The US dollar was slightly off its highs from Wednesday’s near 4-month highs against a basket of currencies. Comments from Fed policymakers Jerome Powell and Dennis Lockhart gave conflicting signals on the possibility of a September rate increase. Lockhart sounded more hawkish, saying the economy was ‘in good shape’ and that September would be an appropriate time for a move. But Powell reiterated the Fed’s data dependency stance saying no decision has been made.
The dollar fluctuated during the course of the day but stronger-than-expected services PMI and ISM non-manufacturing data pushed the dollar to day’s highs in US trading. The greenback briefly topped 125 yen on Wednesday but eased to around 124.76 yen in Thursday’s Asian session. The euro managed to recover back above the 1.09 level against the dollar after the strong US data sent it down to 1.0849. It was trading at 1.0912 in late Asian session.
The dollar’s rebound pulled Brent crude futures back below $50 a barrel. It was down at $49.53 in late Asian trading.
The pound is set to come in focus later in the day as the Bank of England unleashes its new approach of releasing its MPC meeting minutes soon after the meeting decision instead of two weeks later. It has also moved the publication of its quarterly inflation report to coincide with the MPC decision. Investors have dubbed this as ‘Super Thursday’ due to the overload of data. Most economists expect the Bank will keep interest rates unchanged but all eyes will be on how many MPC members will have voted to raise interest rates in August. If more than the expected two members vote for an increase, this will raise expectations that a rate hike could come later this year rather than in early 2016.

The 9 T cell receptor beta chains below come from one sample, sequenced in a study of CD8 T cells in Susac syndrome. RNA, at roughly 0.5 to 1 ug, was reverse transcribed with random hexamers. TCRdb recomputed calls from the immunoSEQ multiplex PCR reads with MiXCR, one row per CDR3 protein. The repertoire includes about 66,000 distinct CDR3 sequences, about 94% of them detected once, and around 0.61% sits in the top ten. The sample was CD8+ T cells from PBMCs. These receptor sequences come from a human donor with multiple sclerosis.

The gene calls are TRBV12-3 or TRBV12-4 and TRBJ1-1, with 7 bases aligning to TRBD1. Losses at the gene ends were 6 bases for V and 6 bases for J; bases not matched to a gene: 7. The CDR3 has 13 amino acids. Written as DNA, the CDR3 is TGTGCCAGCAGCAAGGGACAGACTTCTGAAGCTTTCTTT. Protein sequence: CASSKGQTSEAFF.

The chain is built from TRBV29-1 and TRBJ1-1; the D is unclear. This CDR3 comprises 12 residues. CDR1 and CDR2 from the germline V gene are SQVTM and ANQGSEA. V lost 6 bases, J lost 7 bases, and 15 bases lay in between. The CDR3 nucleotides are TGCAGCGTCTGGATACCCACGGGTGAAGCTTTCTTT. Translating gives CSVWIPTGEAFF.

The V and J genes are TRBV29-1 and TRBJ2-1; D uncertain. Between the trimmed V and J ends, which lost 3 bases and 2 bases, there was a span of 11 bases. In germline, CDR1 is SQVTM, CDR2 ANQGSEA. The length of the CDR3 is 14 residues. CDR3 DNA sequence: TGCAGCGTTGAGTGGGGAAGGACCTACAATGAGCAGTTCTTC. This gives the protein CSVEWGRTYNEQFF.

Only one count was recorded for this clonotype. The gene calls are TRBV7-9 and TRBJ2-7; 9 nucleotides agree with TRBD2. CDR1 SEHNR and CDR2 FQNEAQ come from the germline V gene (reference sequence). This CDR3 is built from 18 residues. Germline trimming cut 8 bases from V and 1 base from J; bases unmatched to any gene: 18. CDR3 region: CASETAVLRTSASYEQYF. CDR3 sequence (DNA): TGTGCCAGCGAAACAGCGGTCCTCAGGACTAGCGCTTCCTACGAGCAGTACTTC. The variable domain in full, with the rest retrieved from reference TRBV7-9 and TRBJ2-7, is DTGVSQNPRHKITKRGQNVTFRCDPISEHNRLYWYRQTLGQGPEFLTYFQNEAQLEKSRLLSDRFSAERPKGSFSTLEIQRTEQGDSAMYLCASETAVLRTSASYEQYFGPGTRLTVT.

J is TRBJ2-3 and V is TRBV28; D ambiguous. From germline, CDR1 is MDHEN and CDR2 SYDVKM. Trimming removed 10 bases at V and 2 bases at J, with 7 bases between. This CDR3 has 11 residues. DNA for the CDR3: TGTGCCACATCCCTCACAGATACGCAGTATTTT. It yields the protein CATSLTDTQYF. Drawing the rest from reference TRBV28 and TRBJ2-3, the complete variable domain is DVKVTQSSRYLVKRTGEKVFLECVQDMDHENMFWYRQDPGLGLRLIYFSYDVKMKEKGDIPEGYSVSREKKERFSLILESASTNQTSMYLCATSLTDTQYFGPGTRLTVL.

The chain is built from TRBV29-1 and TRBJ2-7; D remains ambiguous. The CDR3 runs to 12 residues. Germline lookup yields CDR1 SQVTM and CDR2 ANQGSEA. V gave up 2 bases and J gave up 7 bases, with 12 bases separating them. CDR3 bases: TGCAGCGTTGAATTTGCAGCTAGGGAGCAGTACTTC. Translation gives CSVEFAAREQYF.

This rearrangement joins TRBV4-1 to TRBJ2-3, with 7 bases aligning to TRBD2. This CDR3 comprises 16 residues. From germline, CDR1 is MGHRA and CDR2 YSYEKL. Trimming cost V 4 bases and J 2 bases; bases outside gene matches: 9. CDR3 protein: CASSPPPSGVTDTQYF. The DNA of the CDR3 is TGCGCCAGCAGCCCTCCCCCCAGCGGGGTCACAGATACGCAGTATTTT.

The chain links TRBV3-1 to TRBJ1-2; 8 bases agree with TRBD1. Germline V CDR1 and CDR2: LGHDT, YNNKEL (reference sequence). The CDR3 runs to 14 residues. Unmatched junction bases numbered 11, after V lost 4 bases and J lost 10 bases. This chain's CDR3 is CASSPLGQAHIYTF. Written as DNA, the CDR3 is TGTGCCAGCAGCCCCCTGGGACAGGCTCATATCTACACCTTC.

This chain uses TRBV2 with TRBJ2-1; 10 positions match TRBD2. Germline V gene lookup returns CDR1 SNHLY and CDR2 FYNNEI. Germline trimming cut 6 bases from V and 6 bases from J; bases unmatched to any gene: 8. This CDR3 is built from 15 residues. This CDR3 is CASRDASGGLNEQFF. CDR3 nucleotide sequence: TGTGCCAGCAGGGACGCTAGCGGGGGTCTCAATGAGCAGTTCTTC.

Sterling was comfortably above 1.56 dollars on Thursday, rising to 1.5635 in late Asian trading. It was also higher against the single currency as the euro fell to 0.6978.
A bigger-than-expected rise in Australia’s unemployment rate dragged the aussie lower against the dollar. The unemployment rate in July rose to 6.3% instead of the expected 6.1% as a rise in the number of people entering the workforce outnumbered a healthy rise in the number of new job creations. The aussie dropped to 0.7332 against the dollar in late Asian trading, having earlier hit a high of 0.7391. The kiwi meanwhile bounced back from fresh 6-year lows of 0.6490 to climb to 0.6539.
German factory orders jumped by 2% month-on-month in June, pushing the annual rate to 7.2%. Consensus estimated were for only a 0.1% rise from the previous month. UK industrial and manufacturing production data are also due to be released later today, which is expected to show a +0.1% monthly change for both figures.
The Bank of England’s inflation report and meeting minutes are scheduled to be released at 11:00 GMT followed by a press conference 45 minutes later. Markets will be paying close attention to the Governor Mark Carney’s statement as his recent hawkish comments surprised some analysts, sending the pound higher against major currencies.
Apart from the UK central bank data, the initial weekly jobless claims for the US will be closely followed ahead of tomorrow’s July jobs report.